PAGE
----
Captain Kirk’s Weekly Comic Review – 10/28/2015

My pull list is a light one this week. With only one title from DC, four from Marvel and one from IDW, it makes me wonder what’s going on with DC.

My prejudice notwithstanding, what is it about DC Comics that sees them a poor second to the House of Marvel? Back in my formative years, DC had cosmic scale heroes that were so detached from reality that you had to read the comics as a true form of escapism. This was elevated fiction in that the imaginations of the DC creators worked overtime to manufacture stories that weren’t simply pulp but unique stories that deserved acclaim.

Yet there were few of them. It was hard to consistently create this level of super-heroic fiction so that perhaps explains why few of the DC super hero stories were winners. I mean, in the eighties, the New Teen Titans dominated sales figures, but it was the stories like Sandman, Swamp Thing, Hellblazer and such that really captured the hearts and minds of loyal DC readers.

Marvel took a different approach. The majority of their stories included down to earth, human-relations tales that readers could identify with. Spider-Man was a superhuman with the same problems as his fans.

We all know this. This is canonical comic history 101 but there are some differences now. With the arrival of the Marvel Cinematic Universe, it is the Marvel heroes that are on a cosmic level now and the DC heroes are perceived as more human with the success of their television shows. Yet the comic sales falter in comparison to their Marvel colleagues.

So what is going on with DC? No idea. I’d be interested in opinions. Leave them in the comments section at the end of the review. Let’s get to the list for this week.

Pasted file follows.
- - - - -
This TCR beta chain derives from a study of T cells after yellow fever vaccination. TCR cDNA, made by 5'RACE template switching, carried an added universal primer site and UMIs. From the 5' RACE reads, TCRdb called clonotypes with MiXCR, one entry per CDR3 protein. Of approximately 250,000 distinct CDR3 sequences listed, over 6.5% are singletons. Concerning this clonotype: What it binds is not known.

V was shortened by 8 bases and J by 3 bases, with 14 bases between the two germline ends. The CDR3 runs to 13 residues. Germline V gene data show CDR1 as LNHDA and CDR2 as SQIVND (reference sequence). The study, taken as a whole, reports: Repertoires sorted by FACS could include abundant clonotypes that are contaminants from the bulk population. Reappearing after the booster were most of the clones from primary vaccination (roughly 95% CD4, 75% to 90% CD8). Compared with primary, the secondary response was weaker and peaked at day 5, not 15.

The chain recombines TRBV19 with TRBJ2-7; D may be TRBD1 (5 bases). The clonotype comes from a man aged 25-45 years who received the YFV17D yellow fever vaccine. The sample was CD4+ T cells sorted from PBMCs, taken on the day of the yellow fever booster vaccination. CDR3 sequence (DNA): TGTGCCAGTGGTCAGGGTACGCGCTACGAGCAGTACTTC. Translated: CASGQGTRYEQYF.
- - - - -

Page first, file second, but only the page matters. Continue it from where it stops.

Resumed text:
DC Comics

New Suicide Squad #13


A new arc … and it’s awesome. Not only do we see some real character interaction by Sean Ryan, but we also see some serious possible long-term complications for our merry band of misfit anti-heroes. Phillipe Briones does a stand-up job with the art, but I have to say that Ryan is really paying attention to the background and prior history he has introduced. There is some serious promise with this arc and I look forward to exploring it some more in the future.


IDW Comics

The Shrinking Man #4


It’s the constant internalization of the Shrinking Man’s plight that constantly grates on me in reading this book. Yeah – you’re tiny and can’t have sex with your wife – we get it. Can we get back to the epic battle between man and spider? There are so many opportunities to indulge in the cool situation that poor Scott Carey finds himself in. Not cool for Scott, but face it: this is an adventure story and this book emphasizes his condition as a true disability and I’m sorry, but where’s the fun in that for readers? Just not impressed with this story at all.


Marvel Comics

Howling Commandos of SHIELD #1


Wow, what a let-down. I’m sorry … I don’t mean to be such an immediate buzzkill but this was such a cheap-ass SHIELD version of the popular TV series Supernatural that I felt really ripped off. What’s worse, it took the name of one of the most venerated icons of Marvel’s history and turned it into a mockery. The idea is that SHIELD now has its own version of the “Creature Commandos”. Remember them from DC back in the late 70’s early 80’s? Written by Frank Barbiere and drawn by Brent Schoonover, I hope this is not representative of their best work. I can’t see this one surviving beyond issue #5.